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Monday, July 31, 2006

FDA Hard At Work

"During the Middle Ages there were all kinds of crazy ideas, such as that a piece of of rhinoceros horn would increase potency. Then a method was discovered for separating the ideas--which was to try one to see if it worked, and if it didn't work, to eliminate it. This method became organized, of course, into science. And it developed very well, so that we are now in the scientific age. It is such a scientific age, in fact, that we have difficulty in understanding how witch doctors could ever have existed, when nothing that they proposed ever really worked--or very little of it did. "

That's the first paragraph in Richard Feynmans Cargo Cult Science. He started off real simple. Some things don't work. Why did people think they did? That's a good question. Science is simple if you look at it that way. Yet not everyone looks at science that way. Let's see how the FDA regards this new thing called science.

Pseudoephedrine, the active ingredient in Sudafed, is also the main ingredient in methampetamine. It's a big problem. New regulations will be pulling the drug off the shelves soon. To combat a loss in revenue the scientists at Pfizer developed Sudafed PE. The active ingredient is phenylephrine.


In a peer-reviewed letter released this week to the editor of the Journal of Allergy and Clinical Immunology, University of Florida researchers argued that there's little evidence to suggest that the active ingredient in the new Sudafed PE or similar medications will do anything to relieve a stuffy nose.

In their letter, Hendeles and colleague Dr. Randy Hatton contended that when the U.S. Food and Drug Administration approved the use of phenylephrine in 1976, the agency was only able to find four studies that suggested it worked at a dose of 10 milligrams, the size of Sudafed PE pills. Two of those studies were sponsored by drug companies, and all were unpublished and not reviewed by peers, Hendeles said.
Seven other studies, according to the authors, found that phenylephrine didn't work better than a placebo.
"It does nothing," Hendeles said. "Clearly the 10 milligram (dose) does not work."

So what is happening here? We're not living in the middle ages. We're not being sold snake oil from a stage coach. It's 2006. The FDA has examined the evidence on our behalf and approved a drug that does not work. Four studies suggested that it worked, 2 of which were funded by the industry. Seven others said that it did nothing. The FDA however has accepted only the positive results. They had the same opportunity as the scientists at the University of Florida but they came up with a different conclusion.

The science that has escaped the cargo culture has lifted us up as though the entire society were enlightened invidivuals. My question is how far from the truth that is. How many are enlightened and how many would burn a witch if they were presented with "the proper evidence"? How many in the latter group work at the FDA?

Thursday, July 27, 2006


Imagine a real scientist living before there were computers. These days, long difficult calculations can be done in nanoseconds with a computer. When the groundwork was being laid for our modern conveniences everything came the hard way. Yet to those engaging in the work, it was done for pleasure. Archimedes was one who engaged in finding things out for the fun of it.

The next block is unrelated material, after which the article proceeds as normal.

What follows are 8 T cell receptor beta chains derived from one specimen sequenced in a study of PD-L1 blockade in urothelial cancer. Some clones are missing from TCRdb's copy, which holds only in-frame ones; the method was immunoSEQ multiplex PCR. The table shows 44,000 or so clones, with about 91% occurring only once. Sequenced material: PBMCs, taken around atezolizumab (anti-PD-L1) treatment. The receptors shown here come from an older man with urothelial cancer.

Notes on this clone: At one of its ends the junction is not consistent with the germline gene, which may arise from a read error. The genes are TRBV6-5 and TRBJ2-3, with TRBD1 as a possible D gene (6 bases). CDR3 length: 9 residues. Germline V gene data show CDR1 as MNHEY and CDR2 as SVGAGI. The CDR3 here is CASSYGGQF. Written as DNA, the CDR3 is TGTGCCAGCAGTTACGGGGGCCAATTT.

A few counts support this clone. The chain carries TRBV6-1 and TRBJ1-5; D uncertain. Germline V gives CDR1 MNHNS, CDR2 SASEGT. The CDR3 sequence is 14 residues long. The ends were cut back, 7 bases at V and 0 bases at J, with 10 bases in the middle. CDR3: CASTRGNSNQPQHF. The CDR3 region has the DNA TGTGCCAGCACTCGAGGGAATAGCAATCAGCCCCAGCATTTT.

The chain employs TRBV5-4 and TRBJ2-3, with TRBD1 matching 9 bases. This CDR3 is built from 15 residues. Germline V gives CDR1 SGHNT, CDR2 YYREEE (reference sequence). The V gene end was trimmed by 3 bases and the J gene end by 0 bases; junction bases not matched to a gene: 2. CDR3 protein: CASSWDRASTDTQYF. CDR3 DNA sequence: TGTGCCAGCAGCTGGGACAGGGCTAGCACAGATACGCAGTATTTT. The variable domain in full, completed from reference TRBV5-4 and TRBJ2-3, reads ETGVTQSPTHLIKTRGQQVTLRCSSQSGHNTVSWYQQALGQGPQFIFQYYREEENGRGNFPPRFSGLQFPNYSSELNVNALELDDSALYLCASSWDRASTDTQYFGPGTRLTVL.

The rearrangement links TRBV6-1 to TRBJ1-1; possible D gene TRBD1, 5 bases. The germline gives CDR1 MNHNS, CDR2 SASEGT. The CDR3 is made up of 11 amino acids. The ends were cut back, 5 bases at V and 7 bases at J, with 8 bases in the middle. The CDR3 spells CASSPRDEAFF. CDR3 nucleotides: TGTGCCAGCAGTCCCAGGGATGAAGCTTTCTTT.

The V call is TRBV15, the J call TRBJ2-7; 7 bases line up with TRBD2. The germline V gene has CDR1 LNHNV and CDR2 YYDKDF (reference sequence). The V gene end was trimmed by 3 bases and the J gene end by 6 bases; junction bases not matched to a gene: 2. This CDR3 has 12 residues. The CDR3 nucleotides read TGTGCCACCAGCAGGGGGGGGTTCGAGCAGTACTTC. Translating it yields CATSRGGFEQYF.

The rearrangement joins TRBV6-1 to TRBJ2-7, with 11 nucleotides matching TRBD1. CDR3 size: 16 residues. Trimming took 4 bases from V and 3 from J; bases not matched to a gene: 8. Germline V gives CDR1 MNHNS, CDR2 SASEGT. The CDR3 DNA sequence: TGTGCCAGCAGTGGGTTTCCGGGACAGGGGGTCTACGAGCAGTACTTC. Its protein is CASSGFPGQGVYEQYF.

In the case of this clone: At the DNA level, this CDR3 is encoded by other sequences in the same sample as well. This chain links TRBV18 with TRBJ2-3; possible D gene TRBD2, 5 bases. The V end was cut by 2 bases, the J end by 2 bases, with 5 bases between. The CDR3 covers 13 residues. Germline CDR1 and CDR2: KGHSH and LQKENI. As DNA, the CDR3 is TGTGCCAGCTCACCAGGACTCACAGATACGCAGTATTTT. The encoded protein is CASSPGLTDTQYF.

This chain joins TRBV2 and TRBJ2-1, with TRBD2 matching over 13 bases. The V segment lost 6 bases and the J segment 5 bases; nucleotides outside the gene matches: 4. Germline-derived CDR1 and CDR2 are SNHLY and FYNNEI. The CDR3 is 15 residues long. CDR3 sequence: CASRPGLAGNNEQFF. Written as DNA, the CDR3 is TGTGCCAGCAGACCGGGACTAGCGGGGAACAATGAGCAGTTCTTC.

The following was taken from an article by J J O'Connor and E F Robertson:

"Archimedes possessed so high a spirit, so profound a soul, and such treasures of scientific knowledge, that though these inventions had now obtained him the renown of more than human sagacity, he yet would not deign to leave behind him any commentary or writing on such subjects; but, repudiating as sordid and ignoble the whole trade of engineering, and every sort of art that lends itself to mere use and profit, he placed his whole affection and ambition in those purer speculations where there can be no reference to the vulgar needs of life; studies, the superiority of which to all others is unquestioned, and in which the only doubt can be whether the beauty and grandeur of the subjects examined, of the precision and cogency of the methods and means of proof, most deserve our admiration. "

One of the things Archimedes deemed worthy of writing about was his method of discovery. In 'The Method' he writes, "... certain things first became clear to me by a mechanical method, although they had to be proved by geometry afterwards because their investigation by the said method did not furnish an actual proof. But it is of course easier, when we have previously acquired, by the method, some knowledge of the questions, to supply the proof than it is to find it without any previous knowledge. "

This is a very complex statement. The modern day scientist has so much information and so many tools at his/her disposal that it's hard to keep track of everything involved in an experiment. Are we certain that we have the proper knowledge of the questions we are asking? Are we Martians who've come to earth to discover that diet coke makes people fat?

Plutarch, an ancient historian, describes Archimedes genius; "It is not possible to find in all geometry more difficult and intricate questions, or more simple and lucid explanations. Some ascribe this to his natural genius; while others think that incredible effort and toil produced these, to all appearances, easy and unlaboured results. No amount of investigation of yours would succeed in attaining the proof, and yet, once seen, you immediately believe you would have discovered it; by so smooth and so rapid a path he leads you to the conclusion required."